Husband and wife team Tori Spelling and Dean McDermott’s new reality show, True Tori, made its long awaited debut (roll eyes here) on Lifetime last Tuesday. Why this next installment in the Spelling franchise? So Tori could get the “true” story out of course about Dean’s cheating, as opposed to the one that has been leaked (she has been leaking?) to the press since the news broke back in December.
Is anyone really surprised by what went down? I mean, seriously, who would actually be shocked to hear Dean cheated on Tori, his wife of seven years, when, in fact, these two got together while married to other people?
Sure as hell, not me.
But that is beside the point. What I am appalled at and, incidentally, disgusted by, is taking this infidelity side show on the road, creating a media circus, and exploiting her four young children in the process.
Before I continue, let me first say that I have always been a huge Tori Spelling fan. I was a religious, almost cult-like, follower of Beverly Hills, 90210 back in the ‘90s, and I have watched more than my fair share of Tori and Dean reality TV. But this is where I draw the line and must speak my piece. It is simply way too much exposure, even for the average Hollywood publicity hound.
As a blogger, I am in wholehearted support of letting it all hang out there. I am a veritable adultery 12-stepper: Hi. My name is… and my husband cheated on me. In the end, though, so fucking what? I am not that special. And neither is she.
But her children are.
Why? Because all of this is out of their sweet little hands. They are young and innocent. Victims. Growing up in a family tainted by infidelity is hard enough, and will become more difficult as they age if their parents are not careful. Deliberately parading kids around adult matters for the world to see and scrutinize, well, that is pure selfishness.
Tori, you want to get your story out? How about a press release? Wait, here is a novel idea: blog about it! Serve as inspiration to those of us who have gone through, or are going through, the same heartache.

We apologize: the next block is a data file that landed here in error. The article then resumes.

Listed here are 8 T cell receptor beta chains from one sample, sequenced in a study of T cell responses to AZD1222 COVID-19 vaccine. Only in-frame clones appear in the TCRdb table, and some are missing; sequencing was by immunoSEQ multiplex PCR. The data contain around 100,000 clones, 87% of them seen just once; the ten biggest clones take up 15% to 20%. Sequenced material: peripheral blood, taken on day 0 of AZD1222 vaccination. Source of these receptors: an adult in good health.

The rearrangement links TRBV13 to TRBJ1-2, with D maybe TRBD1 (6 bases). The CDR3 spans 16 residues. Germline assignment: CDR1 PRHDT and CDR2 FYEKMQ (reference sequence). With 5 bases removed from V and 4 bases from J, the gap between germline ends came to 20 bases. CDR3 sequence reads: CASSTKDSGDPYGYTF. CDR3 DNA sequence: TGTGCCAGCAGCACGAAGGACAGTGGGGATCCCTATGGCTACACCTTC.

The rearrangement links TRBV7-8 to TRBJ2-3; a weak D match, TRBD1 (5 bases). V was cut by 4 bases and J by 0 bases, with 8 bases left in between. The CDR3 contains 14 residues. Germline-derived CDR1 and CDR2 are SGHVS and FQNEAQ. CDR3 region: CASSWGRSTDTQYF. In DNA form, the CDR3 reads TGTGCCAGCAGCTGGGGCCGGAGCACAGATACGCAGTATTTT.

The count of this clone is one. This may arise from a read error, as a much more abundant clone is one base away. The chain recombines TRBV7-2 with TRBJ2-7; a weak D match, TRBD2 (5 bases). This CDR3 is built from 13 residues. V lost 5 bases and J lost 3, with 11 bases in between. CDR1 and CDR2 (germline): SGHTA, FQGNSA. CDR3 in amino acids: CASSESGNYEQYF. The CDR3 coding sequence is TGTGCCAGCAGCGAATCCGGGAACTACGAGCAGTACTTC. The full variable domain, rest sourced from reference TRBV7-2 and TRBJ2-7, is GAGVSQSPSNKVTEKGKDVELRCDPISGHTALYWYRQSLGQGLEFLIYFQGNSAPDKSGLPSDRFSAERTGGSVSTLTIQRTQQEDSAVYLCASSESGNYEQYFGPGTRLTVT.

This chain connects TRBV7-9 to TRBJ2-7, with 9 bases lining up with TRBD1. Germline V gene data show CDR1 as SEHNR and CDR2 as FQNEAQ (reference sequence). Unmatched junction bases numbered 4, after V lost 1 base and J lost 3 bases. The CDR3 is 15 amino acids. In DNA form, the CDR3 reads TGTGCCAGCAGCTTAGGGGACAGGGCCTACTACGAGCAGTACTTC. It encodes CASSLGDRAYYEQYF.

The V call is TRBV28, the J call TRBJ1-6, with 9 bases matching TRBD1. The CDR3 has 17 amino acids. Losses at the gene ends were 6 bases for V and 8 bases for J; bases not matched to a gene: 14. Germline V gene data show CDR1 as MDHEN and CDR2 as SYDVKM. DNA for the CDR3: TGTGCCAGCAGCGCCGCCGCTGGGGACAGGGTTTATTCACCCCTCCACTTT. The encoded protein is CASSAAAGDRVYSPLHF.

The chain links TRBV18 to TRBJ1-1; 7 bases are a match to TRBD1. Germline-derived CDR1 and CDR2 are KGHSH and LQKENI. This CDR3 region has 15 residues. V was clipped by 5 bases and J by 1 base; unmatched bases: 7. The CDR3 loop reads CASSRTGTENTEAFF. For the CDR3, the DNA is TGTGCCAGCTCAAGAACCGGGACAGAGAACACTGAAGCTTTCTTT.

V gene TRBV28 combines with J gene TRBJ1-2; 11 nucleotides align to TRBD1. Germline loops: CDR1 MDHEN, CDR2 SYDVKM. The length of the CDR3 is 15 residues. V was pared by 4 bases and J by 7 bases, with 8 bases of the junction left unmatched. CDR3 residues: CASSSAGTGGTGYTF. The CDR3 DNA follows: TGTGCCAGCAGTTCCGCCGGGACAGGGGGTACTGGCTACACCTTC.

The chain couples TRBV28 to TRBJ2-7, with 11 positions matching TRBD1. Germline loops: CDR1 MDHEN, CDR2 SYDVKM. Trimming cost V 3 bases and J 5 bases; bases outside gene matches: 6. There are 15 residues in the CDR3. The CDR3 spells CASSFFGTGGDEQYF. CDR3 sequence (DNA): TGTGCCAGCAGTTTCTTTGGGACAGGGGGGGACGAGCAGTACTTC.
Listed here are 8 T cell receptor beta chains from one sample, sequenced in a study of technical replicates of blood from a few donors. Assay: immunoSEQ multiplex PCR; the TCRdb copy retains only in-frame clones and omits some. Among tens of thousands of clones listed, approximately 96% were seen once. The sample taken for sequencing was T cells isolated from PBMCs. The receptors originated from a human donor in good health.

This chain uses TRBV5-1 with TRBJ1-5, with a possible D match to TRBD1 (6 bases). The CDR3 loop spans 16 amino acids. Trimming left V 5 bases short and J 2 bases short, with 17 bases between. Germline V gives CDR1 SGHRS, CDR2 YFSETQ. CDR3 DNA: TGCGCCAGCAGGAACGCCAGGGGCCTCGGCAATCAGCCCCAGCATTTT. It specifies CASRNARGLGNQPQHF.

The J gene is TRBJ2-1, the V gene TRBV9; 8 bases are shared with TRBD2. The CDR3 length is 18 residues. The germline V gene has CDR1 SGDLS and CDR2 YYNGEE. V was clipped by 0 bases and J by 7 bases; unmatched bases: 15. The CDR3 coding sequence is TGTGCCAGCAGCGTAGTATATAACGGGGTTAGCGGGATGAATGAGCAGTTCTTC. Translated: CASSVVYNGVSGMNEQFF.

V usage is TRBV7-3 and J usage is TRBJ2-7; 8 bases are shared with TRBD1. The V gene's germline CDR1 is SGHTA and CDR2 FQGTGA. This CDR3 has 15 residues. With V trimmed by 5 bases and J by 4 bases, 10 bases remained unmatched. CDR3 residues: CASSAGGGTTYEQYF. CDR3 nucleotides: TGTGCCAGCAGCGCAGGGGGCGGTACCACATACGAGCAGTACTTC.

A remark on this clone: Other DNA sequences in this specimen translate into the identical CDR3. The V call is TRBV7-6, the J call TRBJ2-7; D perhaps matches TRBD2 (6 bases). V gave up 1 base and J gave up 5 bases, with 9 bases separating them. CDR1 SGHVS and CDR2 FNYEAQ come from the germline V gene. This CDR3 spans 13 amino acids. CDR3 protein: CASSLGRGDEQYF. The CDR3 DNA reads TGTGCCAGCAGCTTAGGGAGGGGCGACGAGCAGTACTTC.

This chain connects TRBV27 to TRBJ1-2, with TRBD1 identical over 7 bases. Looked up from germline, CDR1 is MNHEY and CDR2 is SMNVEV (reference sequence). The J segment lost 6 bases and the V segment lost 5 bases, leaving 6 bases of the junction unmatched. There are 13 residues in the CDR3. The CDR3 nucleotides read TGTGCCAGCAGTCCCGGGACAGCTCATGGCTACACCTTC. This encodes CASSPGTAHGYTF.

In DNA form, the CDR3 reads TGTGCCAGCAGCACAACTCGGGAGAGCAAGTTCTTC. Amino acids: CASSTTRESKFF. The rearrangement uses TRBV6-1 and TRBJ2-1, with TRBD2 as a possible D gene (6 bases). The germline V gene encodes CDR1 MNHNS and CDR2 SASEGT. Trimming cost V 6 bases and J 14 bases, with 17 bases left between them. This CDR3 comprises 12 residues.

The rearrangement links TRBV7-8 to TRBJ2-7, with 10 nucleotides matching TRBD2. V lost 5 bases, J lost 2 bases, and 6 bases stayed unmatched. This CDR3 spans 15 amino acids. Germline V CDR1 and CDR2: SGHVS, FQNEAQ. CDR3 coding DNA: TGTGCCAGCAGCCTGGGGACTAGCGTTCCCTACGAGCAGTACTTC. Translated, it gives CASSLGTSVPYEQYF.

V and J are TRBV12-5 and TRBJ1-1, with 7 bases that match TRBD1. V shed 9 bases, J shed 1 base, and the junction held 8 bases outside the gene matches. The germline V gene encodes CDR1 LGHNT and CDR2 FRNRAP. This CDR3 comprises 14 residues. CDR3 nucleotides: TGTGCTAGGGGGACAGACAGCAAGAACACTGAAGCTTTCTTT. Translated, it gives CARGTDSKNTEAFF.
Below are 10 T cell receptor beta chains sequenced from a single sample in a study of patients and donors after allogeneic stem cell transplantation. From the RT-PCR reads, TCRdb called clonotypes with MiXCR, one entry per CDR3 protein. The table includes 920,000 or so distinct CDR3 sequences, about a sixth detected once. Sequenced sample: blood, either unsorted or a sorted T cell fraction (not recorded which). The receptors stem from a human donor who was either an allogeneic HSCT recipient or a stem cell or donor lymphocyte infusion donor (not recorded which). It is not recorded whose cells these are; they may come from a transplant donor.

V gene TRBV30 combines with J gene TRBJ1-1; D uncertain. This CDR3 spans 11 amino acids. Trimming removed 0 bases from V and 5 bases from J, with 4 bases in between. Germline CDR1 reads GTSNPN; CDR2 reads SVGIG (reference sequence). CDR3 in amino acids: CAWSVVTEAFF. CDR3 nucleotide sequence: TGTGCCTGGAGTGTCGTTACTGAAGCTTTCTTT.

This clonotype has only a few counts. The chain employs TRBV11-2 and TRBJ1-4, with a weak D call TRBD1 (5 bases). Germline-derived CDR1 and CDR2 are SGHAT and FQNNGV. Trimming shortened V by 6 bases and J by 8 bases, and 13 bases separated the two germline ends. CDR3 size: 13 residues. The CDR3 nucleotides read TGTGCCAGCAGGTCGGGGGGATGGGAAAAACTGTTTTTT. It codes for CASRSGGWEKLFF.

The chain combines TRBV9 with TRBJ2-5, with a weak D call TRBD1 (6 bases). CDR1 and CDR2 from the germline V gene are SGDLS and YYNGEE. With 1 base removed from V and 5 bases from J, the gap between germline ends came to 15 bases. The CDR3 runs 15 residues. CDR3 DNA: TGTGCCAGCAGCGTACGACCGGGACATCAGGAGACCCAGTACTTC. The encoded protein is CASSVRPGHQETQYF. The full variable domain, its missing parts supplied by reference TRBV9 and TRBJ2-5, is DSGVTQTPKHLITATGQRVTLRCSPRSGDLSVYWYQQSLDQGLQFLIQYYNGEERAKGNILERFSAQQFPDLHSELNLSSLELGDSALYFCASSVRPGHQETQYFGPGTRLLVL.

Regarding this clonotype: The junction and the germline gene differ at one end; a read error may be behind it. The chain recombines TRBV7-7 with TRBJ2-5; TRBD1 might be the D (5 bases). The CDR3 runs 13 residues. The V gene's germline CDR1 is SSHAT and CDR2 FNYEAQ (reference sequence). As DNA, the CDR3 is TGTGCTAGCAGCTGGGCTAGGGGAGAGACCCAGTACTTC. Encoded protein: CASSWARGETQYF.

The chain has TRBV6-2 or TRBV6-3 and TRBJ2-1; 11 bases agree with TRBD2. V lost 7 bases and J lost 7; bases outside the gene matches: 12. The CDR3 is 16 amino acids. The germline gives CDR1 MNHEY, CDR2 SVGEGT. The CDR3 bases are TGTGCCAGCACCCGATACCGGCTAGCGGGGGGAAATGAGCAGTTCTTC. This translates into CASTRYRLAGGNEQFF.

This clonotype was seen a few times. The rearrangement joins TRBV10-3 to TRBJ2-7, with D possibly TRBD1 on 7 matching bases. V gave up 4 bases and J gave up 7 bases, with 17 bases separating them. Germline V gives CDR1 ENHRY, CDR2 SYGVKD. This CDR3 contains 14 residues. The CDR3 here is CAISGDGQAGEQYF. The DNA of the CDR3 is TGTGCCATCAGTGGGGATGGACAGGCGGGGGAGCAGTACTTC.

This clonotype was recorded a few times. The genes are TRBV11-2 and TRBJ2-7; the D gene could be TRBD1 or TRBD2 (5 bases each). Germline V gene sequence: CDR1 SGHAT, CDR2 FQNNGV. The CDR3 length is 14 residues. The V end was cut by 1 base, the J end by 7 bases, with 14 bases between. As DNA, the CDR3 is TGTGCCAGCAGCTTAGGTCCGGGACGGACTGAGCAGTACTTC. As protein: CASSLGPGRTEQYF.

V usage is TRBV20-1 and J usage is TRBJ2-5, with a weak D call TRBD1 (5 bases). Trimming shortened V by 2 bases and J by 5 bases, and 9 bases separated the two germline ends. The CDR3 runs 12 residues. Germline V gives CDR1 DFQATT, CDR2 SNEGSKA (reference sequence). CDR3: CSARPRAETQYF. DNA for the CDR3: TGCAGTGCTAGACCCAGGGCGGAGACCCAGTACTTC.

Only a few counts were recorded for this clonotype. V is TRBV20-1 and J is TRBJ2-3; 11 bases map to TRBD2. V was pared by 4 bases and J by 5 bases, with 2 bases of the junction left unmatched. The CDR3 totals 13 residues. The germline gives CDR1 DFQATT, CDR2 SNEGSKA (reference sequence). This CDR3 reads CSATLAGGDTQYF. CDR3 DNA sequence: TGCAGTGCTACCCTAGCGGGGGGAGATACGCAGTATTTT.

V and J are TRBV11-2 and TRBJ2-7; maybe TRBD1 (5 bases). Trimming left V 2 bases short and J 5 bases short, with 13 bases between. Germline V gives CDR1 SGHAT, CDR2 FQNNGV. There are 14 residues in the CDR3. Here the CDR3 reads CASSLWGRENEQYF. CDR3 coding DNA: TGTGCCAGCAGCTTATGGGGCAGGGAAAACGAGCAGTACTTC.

Our job as parents is to insulate our children from harm as best we can, and for as long as possible. Reality comes to bite all of us in the ass sooner or later. But to invite reality into your home via TV cameras just seems like irresponsible parenting. Watching your kids call their dad on the phone while in a treatment facility was painfully familiar to watch. I have been there, looking on as my own children called their father in those days immediately following his move from our home. That is a private time worthy of a family discussion, not pandering to the cameras.
I have to say, though, for me the highlight of the first episode was when little Hattie complained her tummy hurt and minutes later threw up all over herself in the car, perhaps the only moment that was not scripted for the cameras and actually True Tori. In that moment, I really felt for you. What can I say? I am a sucker for a mom cleaning vomit off of a car seat.
I do not doubt that you love your kids. But you have to start acting like it. Deal with your marital problems privately. If it turns out that sacred union of yours is not fixable, move along. Dean does not walk on water, despite the facial hair he sports.
Tori, I do love you, but you disappoint me. You have worked so hard to build that lovey-dovey empire of yours, complete with happy family branding and a kid-friendly lifestyle. But with this last venture, I am worried you will crash and burn, sacrificing what I know you, and any loving mother, value most−your children’s emotional health.
Oh, and one more thing before I forget. If it does come out that all of this adultery drama is a publicity stunt as some of the tabloids allege−a sham to land yet another reality TV show−then I say shame on you for minimizing what the rest of us who actually have to deal with this shit in real life go through each day. Reality TV should mean, ahem, reality, at least in some sense. It is bad enough if Dean is an adulterer. But to only play one on TV? Now, that would be just plain pathetic.
So ask me, will I still tune in next week to see how this “drama” unfolds?
Sadly, I think, yes. That is, unless someone (perhaps the god who cancels bad TV?) will be kind enough to put me out of my misery. Until then, I remain yet another rubbernecker, empathizing with the victims, but nonetheless unable to turn away from the carnage.
True Tori airs Tuesdays on Lifetime, 10 pm EST/9C.